This story of Caveman Economics strips away the confusion over government actions during the pandemic. While fewer people were working, governments supported them without needing them to be productive. Governments funded this by borrowing – they issued government debt in the form of government bonds to be repaid many years later.

However, in many cases, central banks then bought the bonds, through quantitative easing. And this creates a circular flow of cash which begins and ends with the government. Governments thus borrowed for zero cost – the central banks buying the bonds will pay the interest back to the governments.

The effect was to increase the supply of money in the economy, all while there was less productive activity in a world cut off by lockdowns and the supply bottlenecks it created. This led to individuals and businesses competing for the decreased supply by offering to pay higher prices, setting off a chain reaction as more and more businesses faced higher costs. This inflation was exacerbated by central banks continuing to create more money in the belief that the inflation was transitory.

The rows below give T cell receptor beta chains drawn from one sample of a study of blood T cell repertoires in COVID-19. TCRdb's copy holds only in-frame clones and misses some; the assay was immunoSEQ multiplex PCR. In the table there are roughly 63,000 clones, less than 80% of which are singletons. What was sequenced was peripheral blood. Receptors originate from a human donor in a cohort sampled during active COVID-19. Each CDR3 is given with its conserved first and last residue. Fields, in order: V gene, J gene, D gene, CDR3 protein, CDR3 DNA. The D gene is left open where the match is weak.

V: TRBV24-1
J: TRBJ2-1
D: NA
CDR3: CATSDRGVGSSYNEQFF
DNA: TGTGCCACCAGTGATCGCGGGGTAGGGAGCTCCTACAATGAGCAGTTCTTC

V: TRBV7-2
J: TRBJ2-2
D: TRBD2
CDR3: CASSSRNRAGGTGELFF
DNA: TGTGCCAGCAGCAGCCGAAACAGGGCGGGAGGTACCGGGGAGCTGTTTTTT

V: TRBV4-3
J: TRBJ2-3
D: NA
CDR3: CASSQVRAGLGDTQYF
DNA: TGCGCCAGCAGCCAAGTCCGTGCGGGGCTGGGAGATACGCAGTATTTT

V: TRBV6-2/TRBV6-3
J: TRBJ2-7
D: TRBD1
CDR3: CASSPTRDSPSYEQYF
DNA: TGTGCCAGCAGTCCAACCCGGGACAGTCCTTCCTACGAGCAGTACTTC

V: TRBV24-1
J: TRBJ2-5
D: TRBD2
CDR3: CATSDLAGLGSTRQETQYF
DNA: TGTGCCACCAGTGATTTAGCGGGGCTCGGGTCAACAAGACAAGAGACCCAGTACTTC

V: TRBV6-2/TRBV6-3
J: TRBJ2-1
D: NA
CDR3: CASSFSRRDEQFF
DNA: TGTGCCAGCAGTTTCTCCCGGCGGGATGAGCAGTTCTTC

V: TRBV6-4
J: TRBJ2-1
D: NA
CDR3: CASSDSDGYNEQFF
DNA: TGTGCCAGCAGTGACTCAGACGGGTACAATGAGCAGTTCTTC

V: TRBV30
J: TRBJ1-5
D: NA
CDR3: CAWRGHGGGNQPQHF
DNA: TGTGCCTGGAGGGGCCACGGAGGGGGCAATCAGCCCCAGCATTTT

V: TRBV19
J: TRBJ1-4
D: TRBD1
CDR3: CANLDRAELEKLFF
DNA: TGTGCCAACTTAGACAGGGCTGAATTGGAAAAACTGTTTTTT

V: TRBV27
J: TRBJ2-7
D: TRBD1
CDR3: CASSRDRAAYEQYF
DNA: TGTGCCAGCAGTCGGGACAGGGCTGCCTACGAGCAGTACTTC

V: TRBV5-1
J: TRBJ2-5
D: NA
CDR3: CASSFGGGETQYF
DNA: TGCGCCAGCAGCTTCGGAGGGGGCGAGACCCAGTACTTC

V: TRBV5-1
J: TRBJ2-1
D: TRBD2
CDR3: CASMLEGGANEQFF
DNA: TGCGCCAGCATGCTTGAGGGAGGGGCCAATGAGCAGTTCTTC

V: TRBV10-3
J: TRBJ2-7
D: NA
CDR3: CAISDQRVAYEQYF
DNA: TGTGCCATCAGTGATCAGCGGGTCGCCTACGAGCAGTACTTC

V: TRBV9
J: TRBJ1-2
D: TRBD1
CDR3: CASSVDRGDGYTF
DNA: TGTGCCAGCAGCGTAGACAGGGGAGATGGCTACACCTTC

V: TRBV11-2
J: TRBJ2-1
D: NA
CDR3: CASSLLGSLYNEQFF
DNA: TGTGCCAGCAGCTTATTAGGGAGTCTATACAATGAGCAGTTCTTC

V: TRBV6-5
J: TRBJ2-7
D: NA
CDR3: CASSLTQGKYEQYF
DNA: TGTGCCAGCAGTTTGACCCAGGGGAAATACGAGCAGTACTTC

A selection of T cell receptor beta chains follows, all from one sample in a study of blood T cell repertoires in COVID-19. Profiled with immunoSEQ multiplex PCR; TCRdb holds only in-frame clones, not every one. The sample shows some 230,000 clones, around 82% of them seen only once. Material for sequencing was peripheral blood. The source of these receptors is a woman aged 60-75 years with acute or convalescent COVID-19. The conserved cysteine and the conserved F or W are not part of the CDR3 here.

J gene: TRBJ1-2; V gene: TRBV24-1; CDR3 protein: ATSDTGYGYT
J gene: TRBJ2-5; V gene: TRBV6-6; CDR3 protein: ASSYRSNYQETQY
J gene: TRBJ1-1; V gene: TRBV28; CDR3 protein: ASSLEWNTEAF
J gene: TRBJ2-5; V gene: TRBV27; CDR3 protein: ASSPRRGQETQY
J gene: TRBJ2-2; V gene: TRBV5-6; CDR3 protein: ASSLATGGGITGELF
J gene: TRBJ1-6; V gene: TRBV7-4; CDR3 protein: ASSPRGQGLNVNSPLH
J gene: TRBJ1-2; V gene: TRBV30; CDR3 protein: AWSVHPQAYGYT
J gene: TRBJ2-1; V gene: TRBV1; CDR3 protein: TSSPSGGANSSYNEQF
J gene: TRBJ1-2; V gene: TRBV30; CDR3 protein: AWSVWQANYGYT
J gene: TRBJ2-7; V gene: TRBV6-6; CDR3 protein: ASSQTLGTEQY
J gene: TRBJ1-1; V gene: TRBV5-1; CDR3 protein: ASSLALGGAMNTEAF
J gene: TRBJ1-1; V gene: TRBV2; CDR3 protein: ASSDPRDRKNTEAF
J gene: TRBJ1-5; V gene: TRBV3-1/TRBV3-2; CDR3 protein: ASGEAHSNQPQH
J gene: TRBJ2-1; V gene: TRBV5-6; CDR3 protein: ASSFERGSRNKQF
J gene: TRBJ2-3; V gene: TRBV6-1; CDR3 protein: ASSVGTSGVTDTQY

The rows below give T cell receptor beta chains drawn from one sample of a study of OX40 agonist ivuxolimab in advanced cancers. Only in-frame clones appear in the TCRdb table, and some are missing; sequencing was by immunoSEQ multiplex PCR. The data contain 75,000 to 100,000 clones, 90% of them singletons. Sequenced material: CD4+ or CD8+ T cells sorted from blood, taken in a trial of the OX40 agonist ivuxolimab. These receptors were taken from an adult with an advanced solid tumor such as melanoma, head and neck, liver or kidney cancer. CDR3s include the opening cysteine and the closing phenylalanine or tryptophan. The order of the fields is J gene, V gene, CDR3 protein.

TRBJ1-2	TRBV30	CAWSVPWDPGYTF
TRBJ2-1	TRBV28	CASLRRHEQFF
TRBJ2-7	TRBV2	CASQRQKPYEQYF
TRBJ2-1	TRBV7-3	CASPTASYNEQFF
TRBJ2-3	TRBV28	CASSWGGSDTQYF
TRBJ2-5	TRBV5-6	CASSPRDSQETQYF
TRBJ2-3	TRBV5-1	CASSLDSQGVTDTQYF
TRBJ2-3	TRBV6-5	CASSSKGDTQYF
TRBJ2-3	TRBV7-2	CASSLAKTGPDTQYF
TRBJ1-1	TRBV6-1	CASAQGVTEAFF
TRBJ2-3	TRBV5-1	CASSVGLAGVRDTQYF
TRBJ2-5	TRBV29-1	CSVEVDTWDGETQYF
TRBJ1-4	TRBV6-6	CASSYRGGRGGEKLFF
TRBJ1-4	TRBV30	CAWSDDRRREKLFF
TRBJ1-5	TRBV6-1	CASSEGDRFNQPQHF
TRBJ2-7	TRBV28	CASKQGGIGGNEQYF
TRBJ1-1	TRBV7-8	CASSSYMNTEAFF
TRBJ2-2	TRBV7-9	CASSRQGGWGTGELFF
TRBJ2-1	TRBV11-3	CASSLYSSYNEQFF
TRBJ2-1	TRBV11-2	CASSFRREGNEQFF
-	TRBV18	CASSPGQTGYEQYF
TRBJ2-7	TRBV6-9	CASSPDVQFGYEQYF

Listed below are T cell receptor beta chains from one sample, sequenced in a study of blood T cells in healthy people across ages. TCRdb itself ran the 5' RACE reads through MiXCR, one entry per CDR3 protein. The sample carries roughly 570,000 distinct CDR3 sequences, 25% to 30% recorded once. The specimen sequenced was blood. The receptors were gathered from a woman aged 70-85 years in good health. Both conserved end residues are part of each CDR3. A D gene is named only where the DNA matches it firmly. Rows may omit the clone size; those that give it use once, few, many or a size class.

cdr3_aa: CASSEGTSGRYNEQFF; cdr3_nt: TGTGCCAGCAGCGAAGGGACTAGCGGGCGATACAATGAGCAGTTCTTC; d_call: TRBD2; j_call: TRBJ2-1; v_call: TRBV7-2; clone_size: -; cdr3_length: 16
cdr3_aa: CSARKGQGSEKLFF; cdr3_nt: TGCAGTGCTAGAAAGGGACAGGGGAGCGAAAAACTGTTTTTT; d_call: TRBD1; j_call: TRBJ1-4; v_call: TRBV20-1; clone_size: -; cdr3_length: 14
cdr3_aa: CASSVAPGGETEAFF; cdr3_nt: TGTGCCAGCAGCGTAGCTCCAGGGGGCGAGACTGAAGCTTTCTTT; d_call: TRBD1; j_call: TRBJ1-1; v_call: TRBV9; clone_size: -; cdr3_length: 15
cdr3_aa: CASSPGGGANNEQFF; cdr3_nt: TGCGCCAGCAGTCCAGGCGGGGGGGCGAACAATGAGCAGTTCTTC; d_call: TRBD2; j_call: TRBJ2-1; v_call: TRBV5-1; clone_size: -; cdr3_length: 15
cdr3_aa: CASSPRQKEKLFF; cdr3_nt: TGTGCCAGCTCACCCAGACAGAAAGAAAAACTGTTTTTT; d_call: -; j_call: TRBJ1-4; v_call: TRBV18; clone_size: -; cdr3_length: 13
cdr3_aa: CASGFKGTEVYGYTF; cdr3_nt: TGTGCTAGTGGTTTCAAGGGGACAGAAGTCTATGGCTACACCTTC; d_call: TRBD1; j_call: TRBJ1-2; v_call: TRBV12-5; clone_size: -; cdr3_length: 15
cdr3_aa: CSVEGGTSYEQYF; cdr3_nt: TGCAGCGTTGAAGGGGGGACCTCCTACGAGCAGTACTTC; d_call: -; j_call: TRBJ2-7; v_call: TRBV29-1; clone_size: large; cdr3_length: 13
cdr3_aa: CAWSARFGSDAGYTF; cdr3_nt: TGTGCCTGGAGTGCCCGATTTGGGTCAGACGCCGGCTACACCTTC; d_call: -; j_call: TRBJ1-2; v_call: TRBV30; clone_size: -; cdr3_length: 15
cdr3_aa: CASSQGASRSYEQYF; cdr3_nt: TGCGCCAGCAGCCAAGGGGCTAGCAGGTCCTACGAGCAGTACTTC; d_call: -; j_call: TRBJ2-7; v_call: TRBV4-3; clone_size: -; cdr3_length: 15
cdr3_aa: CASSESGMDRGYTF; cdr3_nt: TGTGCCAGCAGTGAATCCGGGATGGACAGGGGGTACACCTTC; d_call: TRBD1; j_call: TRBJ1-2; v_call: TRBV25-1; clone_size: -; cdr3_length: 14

What does this show? A larger supply of money in the face of a smaller supply of products and services increases prices and can then trigger structural inflation – especially if workers begin to demand higher wages in response to an increased cost of living.

Higher interest rates are now needed to quell the rising prices. Money has to be made more expensive. As demand drops, it will equalise the supply of goods and services. Interest rates can then find a natural level consistent with lower long-term inflation.